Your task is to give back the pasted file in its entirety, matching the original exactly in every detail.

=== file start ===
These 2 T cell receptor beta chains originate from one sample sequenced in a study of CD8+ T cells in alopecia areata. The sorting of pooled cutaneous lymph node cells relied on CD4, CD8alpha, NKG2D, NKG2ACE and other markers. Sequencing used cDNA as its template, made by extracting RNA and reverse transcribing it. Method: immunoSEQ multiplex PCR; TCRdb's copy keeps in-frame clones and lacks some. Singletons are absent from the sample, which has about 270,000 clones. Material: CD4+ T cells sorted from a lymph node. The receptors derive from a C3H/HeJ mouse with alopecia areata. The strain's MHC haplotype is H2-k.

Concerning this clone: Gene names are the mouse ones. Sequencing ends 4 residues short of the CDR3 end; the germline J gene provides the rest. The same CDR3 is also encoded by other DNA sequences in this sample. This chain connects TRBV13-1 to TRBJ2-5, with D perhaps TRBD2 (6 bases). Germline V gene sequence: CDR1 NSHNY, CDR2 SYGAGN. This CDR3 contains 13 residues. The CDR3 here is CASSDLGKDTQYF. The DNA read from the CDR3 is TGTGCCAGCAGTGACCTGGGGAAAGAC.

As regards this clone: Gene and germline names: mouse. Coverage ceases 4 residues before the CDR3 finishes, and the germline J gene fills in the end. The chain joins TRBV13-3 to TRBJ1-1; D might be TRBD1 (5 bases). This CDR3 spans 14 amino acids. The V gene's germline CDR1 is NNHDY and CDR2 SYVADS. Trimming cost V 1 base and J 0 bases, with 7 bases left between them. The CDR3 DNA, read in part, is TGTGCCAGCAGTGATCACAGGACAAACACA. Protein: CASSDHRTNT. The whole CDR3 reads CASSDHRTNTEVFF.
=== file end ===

These 2 T cell receptor beta chains originate from one sample sequenced in a study of CD8+ T cells in alopecia areata. The sorting of pooled cutaneous lymph node cells relied on CD4, CD8alpha, NKG2D, NKG2ACE and other markers. Sequencing used cDNA as its template, made by extracting RNA and reverse transcribing it. Method: immunoSEQ multiplex PCR; TCRdb's copy keeps in-frame clones and lacks some. Singletons are absent from the sample, which has about 270,000 clones. Material: CD4+ T cells sorted from a lymph node. The receptors derive from a C3H/HeJ mouse with alopecia areata. The strain's MHC haplotype is H2-k.

Concerning this clone: Gene names are the mouse ones. Sequencing ends 4 residues short of the CDR3 end; the germline J gene provides the rest. The same CDR3 is also encoded by other DNA sequences in this sample. This chain connects TRBV13-1 to TRBJ2-5, with D perhaps TRBD2 (6 bases). Germline V gene sequence: CDR1 NSHNY, CDR2 SYGAGN. This CDR3 contains 13 residues. The CDR3 here is CASSDLGKDTQYF. The DNA read from the CDR3 is TGTGCCAGCAGTGACCTGGGGAAAGAC.

As regards this clone: Gene and germline names: mouse. Coverage ceases 4 residues before the CDR3 finishes, and the germline J gene fills in the end. The chain joins TRBV13-3 to TRBJ1-1; D might be TRBD1 (5 bases). This CDR3 spans 14 amino acids. The V gene's germline CDR1 is NNHDY and CDR2 SYVADS. Trimming cost V 1 base and J 0 bases, with 7 bases left between them. The CDR3 DNA, read in part, is TGTGCCAGCAGTGATCACAGGACAAACACA. Protein: CASSDHRTNT. The whole CDR3 reads CASSDHRTNTEVFF.